Designing Agents of Change

 

For Lucia Cuba, fashion design isn’t just about aesthetics; it’s about social justice. Since 2012, the activist/designer has been combining the two disciplines in her project Artículo 6, which addresses the forced sterilizations implemented by Alberto Fujimori in Peru between 1996-2000. Using testimonies from the policy’s victims, political speeches, documents, and laws printed on textiles as the raw materials for garments, Cuba’s designs are further developed in installations, meta-garments, performances, workshops, videos and photography. Through the project, the Parsons Fashion Design and Society MFA graduate is shedding light on an injustice through her own style of socially conscious art, which she nurtured while here at The New School.

Originally hailing from Lima, Peru, the Fulbright Scholar came to New York in 2010 to study in the Fashion Design and Society MFA program’s inaugural year. For Cuba, Parsons was a unique “community of people with diverse educational and cultural rituals” that never failed to impress her. “I had the chance to meet really amazing people that also understood fashion design from a broader and interdisciplinary perspective,” she says. “The biggest takeaway from my experience at Parsons,” the distinguished alumna explains, “is to be persistent and even more consistent in what I consider valuable.”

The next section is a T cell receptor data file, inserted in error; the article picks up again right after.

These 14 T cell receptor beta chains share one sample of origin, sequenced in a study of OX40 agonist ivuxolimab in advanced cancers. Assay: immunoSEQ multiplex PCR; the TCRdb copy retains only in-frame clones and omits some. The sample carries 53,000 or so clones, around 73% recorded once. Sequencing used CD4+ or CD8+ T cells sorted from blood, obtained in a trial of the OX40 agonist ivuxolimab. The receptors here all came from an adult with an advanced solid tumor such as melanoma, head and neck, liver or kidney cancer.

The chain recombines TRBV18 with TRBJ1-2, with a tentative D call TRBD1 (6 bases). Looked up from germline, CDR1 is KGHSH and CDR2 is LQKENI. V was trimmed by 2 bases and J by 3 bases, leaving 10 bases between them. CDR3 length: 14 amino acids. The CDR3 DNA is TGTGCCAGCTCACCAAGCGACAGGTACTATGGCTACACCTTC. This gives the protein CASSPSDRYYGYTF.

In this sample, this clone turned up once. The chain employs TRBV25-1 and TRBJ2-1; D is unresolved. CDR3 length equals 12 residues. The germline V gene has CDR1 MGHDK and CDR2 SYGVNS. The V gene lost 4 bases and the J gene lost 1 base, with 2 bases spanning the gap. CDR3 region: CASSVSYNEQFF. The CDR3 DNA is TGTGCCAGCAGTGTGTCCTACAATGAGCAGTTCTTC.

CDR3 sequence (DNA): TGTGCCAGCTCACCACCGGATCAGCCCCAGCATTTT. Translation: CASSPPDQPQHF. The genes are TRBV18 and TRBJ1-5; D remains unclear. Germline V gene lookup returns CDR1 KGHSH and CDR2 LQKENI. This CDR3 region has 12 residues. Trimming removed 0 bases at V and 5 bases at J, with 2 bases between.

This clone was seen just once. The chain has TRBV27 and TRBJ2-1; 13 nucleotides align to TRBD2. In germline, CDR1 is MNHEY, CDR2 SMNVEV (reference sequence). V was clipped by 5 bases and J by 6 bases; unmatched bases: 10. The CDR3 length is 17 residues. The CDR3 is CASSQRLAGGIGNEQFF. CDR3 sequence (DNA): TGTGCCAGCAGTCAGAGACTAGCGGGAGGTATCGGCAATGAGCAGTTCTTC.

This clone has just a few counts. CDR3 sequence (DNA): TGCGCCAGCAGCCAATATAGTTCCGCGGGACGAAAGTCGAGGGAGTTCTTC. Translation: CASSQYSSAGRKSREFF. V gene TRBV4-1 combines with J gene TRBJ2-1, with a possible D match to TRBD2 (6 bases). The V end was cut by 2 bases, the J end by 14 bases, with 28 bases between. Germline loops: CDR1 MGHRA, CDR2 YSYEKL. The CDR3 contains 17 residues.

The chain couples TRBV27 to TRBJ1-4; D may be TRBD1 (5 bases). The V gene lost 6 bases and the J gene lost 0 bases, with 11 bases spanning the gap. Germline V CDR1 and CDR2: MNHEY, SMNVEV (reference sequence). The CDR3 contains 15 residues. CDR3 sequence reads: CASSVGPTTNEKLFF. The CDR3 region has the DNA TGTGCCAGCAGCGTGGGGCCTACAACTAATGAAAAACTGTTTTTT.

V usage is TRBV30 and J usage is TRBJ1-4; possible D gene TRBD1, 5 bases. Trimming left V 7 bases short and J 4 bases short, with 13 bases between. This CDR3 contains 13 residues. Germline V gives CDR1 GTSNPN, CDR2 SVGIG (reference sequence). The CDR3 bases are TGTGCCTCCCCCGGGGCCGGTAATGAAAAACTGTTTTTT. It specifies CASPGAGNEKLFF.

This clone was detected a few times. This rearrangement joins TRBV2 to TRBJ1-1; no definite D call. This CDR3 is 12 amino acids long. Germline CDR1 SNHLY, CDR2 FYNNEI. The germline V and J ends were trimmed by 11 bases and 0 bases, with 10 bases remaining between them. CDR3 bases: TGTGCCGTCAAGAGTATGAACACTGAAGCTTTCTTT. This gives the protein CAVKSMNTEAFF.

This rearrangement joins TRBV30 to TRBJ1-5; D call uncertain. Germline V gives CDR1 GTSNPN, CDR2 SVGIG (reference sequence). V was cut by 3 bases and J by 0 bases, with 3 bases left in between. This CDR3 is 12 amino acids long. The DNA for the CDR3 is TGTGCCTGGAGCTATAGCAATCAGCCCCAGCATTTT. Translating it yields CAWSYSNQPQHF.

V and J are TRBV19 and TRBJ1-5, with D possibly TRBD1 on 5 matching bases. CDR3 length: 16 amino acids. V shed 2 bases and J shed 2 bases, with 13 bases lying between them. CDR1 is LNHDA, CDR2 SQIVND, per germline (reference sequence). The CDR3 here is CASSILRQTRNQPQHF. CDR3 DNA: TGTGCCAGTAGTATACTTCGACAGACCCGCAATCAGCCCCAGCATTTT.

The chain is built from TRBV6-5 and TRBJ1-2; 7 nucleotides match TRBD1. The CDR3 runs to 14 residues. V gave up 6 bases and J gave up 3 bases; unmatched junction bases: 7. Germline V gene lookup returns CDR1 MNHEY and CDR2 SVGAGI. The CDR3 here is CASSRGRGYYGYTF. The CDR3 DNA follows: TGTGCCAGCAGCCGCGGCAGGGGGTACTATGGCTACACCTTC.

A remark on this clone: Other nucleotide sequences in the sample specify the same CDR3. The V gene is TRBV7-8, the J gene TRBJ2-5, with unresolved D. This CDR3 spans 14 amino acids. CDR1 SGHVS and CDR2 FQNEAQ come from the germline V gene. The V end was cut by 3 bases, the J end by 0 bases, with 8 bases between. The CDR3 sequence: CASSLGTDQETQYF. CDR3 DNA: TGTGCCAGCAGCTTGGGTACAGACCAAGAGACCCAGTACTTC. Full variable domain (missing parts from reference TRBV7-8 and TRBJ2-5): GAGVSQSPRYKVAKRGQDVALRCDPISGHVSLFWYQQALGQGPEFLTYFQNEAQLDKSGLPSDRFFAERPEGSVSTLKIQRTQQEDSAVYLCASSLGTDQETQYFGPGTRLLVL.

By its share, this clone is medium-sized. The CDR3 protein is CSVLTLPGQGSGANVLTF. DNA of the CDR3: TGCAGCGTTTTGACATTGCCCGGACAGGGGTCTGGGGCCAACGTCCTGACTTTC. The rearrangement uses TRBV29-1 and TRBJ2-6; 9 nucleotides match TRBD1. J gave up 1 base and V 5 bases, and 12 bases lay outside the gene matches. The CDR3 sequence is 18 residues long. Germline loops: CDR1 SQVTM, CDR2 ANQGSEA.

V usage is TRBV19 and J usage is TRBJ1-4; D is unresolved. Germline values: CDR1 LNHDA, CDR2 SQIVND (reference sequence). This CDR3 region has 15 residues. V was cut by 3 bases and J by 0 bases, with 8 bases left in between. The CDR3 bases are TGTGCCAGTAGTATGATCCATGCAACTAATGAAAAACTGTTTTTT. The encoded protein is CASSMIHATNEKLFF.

Interdisciplinary, complex, and socially conscious only scratch the surface when it comes to describing Cuba’s work as a fashion designer and artist. With four degrees in hand (including two masters and a doctorate), Cuba’s intimate knowledge of body, gender and bio-politics run vibrant in her designs and exhibitions. For her, challenging the status quo and calling attention to social issues with designs is not just important, it’s a way of life.

“I am constantly challenged by the very present and unfortunate idea that fashion design cannot contribute to society, or have a great social dimension and impact,” says Cuba. Combating this notion, Cuba considers her garments as agents of change, sparking dialogue on politics and society in ways that traditional media cannot.

For more information on Lucia Cuba and her work, please visit her website: http://www.luciacuba.com/. Several of Cuba’s Artículo 6 designs will be featured in an upcoming November exhibition entitled, “New Territories” at the Museum of Arts and Design in New York.